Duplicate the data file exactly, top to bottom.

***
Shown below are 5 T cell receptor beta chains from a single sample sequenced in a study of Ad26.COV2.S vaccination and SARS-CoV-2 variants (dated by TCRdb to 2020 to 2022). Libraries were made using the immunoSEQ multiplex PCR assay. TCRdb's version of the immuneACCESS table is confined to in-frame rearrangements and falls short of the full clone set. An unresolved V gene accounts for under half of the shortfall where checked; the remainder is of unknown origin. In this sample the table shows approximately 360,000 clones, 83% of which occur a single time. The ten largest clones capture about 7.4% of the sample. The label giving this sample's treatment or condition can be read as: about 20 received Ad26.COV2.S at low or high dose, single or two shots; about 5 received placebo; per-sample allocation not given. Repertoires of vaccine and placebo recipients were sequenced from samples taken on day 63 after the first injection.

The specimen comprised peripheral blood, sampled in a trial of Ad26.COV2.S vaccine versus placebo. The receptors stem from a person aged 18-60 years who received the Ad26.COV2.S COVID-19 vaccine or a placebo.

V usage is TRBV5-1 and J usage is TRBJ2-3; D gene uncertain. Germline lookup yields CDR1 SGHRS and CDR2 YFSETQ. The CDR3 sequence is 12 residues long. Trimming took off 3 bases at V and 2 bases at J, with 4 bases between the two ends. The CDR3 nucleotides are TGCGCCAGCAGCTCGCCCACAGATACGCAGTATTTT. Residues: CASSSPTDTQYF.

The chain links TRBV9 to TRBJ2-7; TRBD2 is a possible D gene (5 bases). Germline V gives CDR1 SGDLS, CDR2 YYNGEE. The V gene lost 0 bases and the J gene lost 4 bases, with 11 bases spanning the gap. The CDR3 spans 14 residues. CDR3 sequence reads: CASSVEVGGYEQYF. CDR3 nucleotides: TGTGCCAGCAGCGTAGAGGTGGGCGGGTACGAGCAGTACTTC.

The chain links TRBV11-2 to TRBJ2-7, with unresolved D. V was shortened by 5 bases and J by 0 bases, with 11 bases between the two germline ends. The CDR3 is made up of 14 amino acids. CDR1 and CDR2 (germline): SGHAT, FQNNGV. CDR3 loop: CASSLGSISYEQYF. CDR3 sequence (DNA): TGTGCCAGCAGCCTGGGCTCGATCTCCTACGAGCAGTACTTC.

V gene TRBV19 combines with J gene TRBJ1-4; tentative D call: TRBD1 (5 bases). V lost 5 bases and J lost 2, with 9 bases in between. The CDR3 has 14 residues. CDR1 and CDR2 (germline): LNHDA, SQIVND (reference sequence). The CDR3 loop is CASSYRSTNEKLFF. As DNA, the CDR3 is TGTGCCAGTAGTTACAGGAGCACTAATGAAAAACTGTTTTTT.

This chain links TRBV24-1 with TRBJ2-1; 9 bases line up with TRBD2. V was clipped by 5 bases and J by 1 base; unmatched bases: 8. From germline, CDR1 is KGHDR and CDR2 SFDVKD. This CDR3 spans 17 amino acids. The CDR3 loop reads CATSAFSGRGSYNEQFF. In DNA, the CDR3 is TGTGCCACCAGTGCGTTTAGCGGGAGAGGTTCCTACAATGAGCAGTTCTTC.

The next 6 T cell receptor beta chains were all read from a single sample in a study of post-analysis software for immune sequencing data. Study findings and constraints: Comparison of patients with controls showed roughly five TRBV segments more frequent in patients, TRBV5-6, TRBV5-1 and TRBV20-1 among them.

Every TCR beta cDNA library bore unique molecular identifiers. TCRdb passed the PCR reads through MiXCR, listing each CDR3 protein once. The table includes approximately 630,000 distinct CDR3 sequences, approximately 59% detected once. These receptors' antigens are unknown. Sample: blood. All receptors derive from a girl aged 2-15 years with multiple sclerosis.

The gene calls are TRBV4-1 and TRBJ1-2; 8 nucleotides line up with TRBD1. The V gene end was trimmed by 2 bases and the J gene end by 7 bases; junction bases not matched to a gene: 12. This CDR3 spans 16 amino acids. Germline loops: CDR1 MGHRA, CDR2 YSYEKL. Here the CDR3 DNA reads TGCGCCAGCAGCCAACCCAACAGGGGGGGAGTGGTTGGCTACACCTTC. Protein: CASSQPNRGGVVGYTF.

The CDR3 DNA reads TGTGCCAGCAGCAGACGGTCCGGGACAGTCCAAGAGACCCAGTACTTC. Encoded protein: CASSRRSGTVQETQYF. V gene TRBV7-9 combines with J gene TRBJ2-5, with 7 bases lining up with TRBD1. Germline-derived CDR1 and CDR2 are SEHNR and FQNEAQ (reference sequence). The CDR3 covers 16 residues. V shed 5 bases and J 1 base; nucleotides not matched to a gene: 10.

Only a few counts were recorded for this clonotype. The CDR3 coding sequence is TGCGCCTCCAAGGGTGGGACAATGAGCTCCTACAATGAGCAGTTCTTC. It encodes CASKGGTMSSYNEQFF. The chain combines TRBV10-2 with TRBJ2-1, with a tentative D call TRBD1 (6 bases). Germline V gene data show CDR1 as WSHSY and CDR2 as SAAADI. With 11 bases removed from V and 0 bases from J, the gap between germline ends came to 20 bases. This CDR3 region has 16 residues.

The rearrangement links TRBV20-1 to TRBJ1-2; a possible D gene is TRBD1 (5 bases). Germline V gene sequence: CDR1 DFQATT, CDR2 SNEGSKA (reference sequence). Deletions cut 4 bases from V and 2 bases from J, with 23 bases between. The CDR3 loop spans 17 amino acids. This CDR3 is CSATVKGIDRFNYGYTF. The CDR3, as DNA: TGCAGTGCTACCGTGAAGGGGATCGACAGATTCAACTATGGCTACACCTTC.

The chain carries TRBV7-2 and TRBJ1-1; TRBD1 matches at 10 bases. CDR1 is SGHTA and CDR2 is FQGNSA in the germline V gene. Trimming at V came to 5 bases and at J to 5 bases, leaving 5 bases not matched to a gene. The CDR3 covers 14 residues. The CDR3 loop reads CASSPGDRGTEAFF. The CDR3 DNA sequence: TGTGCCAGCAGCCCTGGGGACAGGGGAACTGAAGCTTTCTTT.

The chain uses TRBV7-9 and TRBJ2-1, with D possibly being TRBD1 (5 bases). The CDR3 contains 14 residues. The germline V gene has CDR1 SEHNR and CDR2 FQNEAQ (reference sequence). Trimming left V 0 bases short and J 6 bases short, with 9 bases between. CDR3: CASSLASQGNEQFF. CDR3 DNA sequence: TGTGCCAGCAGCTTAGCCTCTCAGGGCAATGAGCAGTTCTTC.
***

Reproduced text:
Shown below are 5 T cell receptor beta chains from a single sample sequenced in a study of Ad26.COV2.S vaccination and SARS-CoV-2 variants (dated by TCRdb to 2020 to 2022). Libraries were made using the immunoSEQ multiplex PCR assay. TCRdb's version of the immuneACCESS table is confined to in-frame rearrangements and falls short of the full clone set. An unresolved V gene accounts for under half of the shortfall where checked; the remainder is of unknown origin. In this sample the table shows approximately 360,000 clones, 83% of which occur a single time. The ten largest clones capture about 7.4% of the sample. The label giving this sample's treatment or condition can be read as: about 20 received Ad26.COV2.S at low or high dose, single or two shots; about 5 received placebo; per-sample allocation not given. Repertoires of vaccine and placebo recipients were sequenced from samples taken on day 63 after the first injection.

The specimen comprised peripheral blood, sampled in a trial of Ad26.COV2.S vaccine versus placebo. The receptors stem from a person aged 18-60 years who received the Ad26.COV2.S COVID-19 vaccine or a placebo.

V usage is TRBV5-1 and J usage is TRBJ2-3; D gene uncertain. Germline lookup yields CDR1 SGHRS and CDR2 YFSETQ. The CDR3 sequence is 12 residues long. Trimming took off 3 bases at V and 2 bases at J, with 4 bases between the two ends. The CDR3 nucleotides are TGCGCCAGCAGCTCGCCCACAGATACGCAGTATTTT. Residues: CASSSPTDTQYF.

The chain links TRBV9 to TRBJ2-7; TRBD2 is a possible D gene (5 bases). Germline V gives CDR1 SGDLS, CDR2 YYNGEE. The V gene lost 0 bases and the J gene lost 4 bases, with 11 bases spanning the gap. The CDR3 spans 14 residues. CDR3 sequence reads: CASSVEVGGYEQYF. CDR3 nucleotides: TGTGCCAGCAGCGTAGAGGTGGGCGGGTACGAGCAGTACTTC.

The chain links TRBV11-2 to TRBJ2-7, with unresolved D. V was shortened by 5 bases and J by 0 bases, with 11 bases between the two germline ends. The CDR3 is made up of 14 amino acids. CDR1 and CDR2 (germline): SGHAT, FQNNGV. CDR3 loop: CASSLGSISYEQYF. CDR3 sequence (DNA): TGTGCCAGCAGCCTGGGCTCGATCTCCTACGAGCAGTACTTC.

V gene TRBV19 combines with J gene TRBJ1-4; tentative D call: TRBD1 (5 bases). V lost 5 bases and J lost 2, with 9 bases in between. The CDR3 has 14 residues. CDR1 and CDR2 (germline): LNHDA, SQIVND (reference sequence). The CDR3 loop is CASSYRSTNEKLFF. As DNA, the CDR3 is TGTGCCAGTAGTTACAGGAGCACTAATGAAAAACTGTTTTTT.

This chain links TRBV24-1 with TRBJ2-1; 9 bases line up with TRBD2. V was clipped by 5 bases and J by 1 base; unmatched bases: 8. From germline, CDR1 is KGHDR and CDR2 SFDVKD. This CDR3 spans 17 amino acids. The CDR3 loop reads CATSAFSGRGSYNEQFF. In DNA, the CDR3 is TGTGCCACCAGTGCGTTTAGCGGGAGAGGTTCCTACAATGAGCAGTTCTTC.

The next 6 T cell receptor beta chains were all read from a single sample in a study of post-analysis software for immune sequencing data. Study findings and constraints: Comparison of patients with controls showed roughly five TRBV segments more frequent in patients, TRBV5-6, TRBV5-1 and TRBV20-1 among them.

Every TCR beta cDNA library bore unique molecular identifiers. TCRdb passed the PCR reads through MiXCR, listing each CDR3 protein once. The table includes approximately 630,000 distinct CDR3 sequences, approximately 59% detected once. These receptors' antigens are unknown. Sample: blood. All receptors derive from a girl aged 2-15 years with multiple sclerosis.

The gene calls are TRBV4-1 and TRBJ1-2; 8 nucleotides line up with TRBD1. The V gene end was trimmed by 2 bases and the J gene end by 7 bases; junction bases not matched to a gene: 12. This CDR3 spans 16 amino acids. Germline loops: CDR1 MGHRA, CDR2 YSYEKL. Here the CDR3 DNA reads TGCGCCAGCAGCCAACCCAACAGGGGGGGAGTGGTTGGCTACACCTTC. Protein: CASSQPNRGGVVGYTF.

The CDR3 DNA reads TGTGCCAGCAGCAGACGGTCCGGGACAGTCCAAGAGACCCAGTACTTC. Encoded protein: CASSRRSGTVQETQYF. V gene TRBV7-9 combines with J gene TRBJ2-5, with 7 bases lining up with TRBD1. Germline-derived CDR1 and CDR2 are SEHNR and FQNEAQ (reference sequence). The CDR3 covers 16 residues. V shed 5 bases and J 1 base; nucleotides not matched to a gene: 10.

Only a few counts were recorded for this clonotype. The CDR3 coding sequence is TGCGCCTCCAAGGGTGGGACAATGAGCTCCTACAATGAGCAGTTCTTC. It encodes CASKGGTMSSYNEQFF. The chain combines TRBV10-2 with TRBJ2-1, with a tentative D call TRBD1 (6 bases). Germline V gene data show CDR1 as WSHSY and CDR2 as SAAADI. With 11 bases removed from V and 0 bases from J, the gap between germline ends came to 20 bases. This CDR3 region has 16 residues.

The rearrangement links TRBV20-1 to TRBJ1-2; a possible D gene is TRBD1 (5 bases). Germline V gene sequence: CDR1 DFQATT, CDR2 SNEGSKA (reference sequence). Deletions cut 4 bases from V and 2 bases from J, with 23 bases between. The CDR3 loop spans 17 amino acids. This CDR3 is CSATVKGIDRFNYGYTF. The CDR3, as DNA: TGCAGTGCTACCGTGAAGGGGATCGACAGATTCAACTATGGCTACACCTTC.

The chain carries TRBV7-2 and TRBJ1-1; TRBD1 matches at 10 bases. CDR1 is SGHTA and CDR2 is FQGNSA in the germline V gene. Trimming at V came to 5 bases and at J to 5 bases, leaving 5 bases not matched to a gene. The CDR3 covers 14 residues. The CDR3 loop reads CASSPGDRGTEAFF. The CDR3 DNA sequence: TGTGCCAGCAGCCCTGGGGACAGGGGAACTGAAGCTTTCTTT.

The chain uses TRBV7-9 and TRBJ2-1, with D possibly being TRBD1 (5 bases). The CDR3 contains 14 residues. The germline V gene has CDR1 SEHNR and CDR2 FQNEAQ (reference sequence). Trimming left V 0 bases short and J 6 bases short, with 9 bases between. CDR3: CASSLASQGNEQFF. CDR3 DNA sequence: TGTGCCAGCAGCTTAGCCTCTCAGGGCAATGAGCAGTTCTTC.